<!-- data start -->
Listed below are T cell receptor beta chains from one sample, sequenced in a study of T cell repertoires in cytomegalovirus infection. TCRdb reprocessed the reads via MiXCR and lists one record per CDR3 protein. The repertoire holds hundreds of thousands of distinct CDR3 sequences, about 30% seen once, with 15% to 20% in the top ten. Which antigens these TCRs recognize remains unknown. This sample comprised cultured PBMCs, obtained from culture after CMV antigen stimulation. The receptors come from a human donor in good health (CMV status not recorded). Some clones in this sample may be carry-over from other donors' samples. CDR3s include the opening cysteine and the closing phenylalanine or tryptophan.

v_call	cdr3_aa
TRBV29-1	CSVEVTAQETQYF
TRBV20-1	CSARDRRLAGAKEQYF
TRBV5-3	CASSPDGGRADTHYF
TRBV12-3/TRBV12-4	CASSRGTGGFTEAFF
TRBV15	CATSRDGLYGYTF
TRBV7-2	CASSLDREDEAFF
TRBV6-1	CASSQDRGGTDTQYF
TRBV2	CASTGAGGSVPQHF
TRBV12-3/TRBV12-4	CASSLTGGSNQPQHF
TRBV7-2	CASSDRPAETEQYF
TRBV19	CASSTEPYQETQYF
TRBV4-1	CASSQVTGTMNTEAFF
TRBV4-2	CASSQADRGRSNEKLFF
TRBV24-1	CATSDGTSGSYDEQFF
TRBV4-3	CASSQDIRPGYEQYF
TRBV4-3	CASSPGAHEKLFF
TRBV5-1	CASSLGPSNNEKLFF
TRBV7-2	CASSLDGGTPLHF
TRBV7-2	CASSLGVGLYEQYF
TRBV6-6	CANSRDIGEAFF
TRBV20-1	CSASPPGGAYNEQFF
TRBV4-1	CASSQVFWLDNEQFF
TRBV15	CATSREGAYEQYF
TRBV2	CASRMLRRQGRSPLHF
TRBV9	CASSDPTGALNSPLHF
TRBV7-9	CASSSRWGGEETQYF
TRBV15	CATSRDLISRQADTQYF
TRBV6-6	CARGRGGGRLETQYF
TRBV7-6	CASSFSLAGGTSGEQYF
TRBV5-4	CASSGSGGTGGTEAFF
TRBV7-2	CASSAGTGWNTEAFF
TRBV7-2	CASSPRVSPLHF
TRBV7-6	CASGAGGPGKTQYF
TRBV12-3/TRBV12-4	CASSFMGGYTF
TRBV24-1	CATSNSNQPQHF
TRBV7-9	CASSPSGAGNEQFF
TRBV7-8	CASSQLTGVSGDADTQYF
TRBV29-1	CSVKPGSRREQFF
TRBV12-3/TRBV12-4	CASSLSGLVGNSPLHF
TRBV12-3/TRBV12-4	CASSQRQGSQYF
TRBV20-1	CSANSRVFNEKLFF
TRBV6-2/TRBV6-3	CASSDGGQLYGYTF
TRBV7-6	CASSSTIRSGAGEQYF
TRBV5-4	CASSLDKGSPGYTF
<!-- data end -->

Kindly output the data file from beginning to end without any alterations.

Listed below are T cell receptor beta chains from one sample, sequenced in a study of T cell repertoires in cytomegalovirus infection. TCRdb reprocessed the reads via MiXCR and lists one record per CDR3 protein. The repertoire holds hundreds of thousands of distinct CDR3 sequences, about 30% seen once, with 15% to 20% in the top ten. Which antigens these TCRs recognize remains unknown. This sample comprised cultured PBMCs, obtained from culture after CMV antigen stimulation. The receptors come from a human donor in good health (CMV status not recorded). Some clones in this sample may be carry-over from other donors' samples. CDR3s include the opening cysteine and the closing phenylalanine or tryptophan.

v_call	cdr3_aa
TRBV29-1	CSVEVTAQETQYF
TRBV20-1	CSARDRRLAGAKEQYF
TRBV5-3	CASSPDGGRADTHYF
TRBV12-3/TRBV12-4	CASSRGTGGFTEAFF
TRBV15	CATSRDGLYGYTF
TRBV7-2	CASSLDREDEAFF
TRBV6-1	CASSQDRGGTDTQYF
TRBV2	CASTGAGGSVPQHF
TRBV12-3/TRBV12-4	CASSLTGGSNQPQHF
TRBV7-2	CASSDRPAETEQYF
TRBV19	CASSTEPYQETQYF
TRBV4-1	CASSQVTGTMNTEAFF
TRBV4-2	CASSQADRGRSNEKLFF
TRBV24-1	CATSDGTSGSYDEQFF
TRBV4-3	CASSQDIRPGYEQYF
TRBV4-3	CASSPGAHEKLFF
TRBV5-1	CASSLGPSNNEKLFF
TRBV7-2	CASSLDGGTPLHF
TRBV7-2	CASSLGVGLYEQYF
TRBV6-6	CANSRDIGEAFF
TRBV20-1	CSASPPGGAYNEQFF
TRBV4-1	CASSQVFWLDNEQFF
TRBV15	CATSREGAYEQYF
TRBV2	CASRMLRRQGRSPLHF
TRBV9	CASSDPTGALNSPLHF
TRBV7-9	CASSSRWGGEETQYF
TRBV15	CATSRDLISRQADTQYF
TRBV6-6	CARGRGGGRLETQYF
TRBV7-6	CASSFSLAGGTSGEQYF
TRBV5-4	CASSGSGGTGGTEAFF
TRBV7-2	CASSAGTGWNTEAFF
TRBV7-2	CASSPRVSPLHF
TRBV7-6	CASGAGGPGKTQYF
TRBV12-3/TRBV12-4	CASSFMGGYTF
TRBV24-1	CATSNSNQPQHF
TRBV7-9	CASSPSGAGNEQFF
TRBV7-8	CASSQLTGVSGDADTQYF
TRBV29-1	CSVKPGSRREQFF
TRBV12-3/TRBV12-4	CASSLSGLVGNSPLHF
TRBV12-3/TRBV12-4	CASSQRQGSQYF
TRBV20-1	CSANSRVFNEKLFF
TRBV6-2/TRBV6-3	CASSDGGQLYGYTF
TRBV7-6	CASSSTIRSGAGEQYF
TRBV5-4	CASSLDKGSPGYTF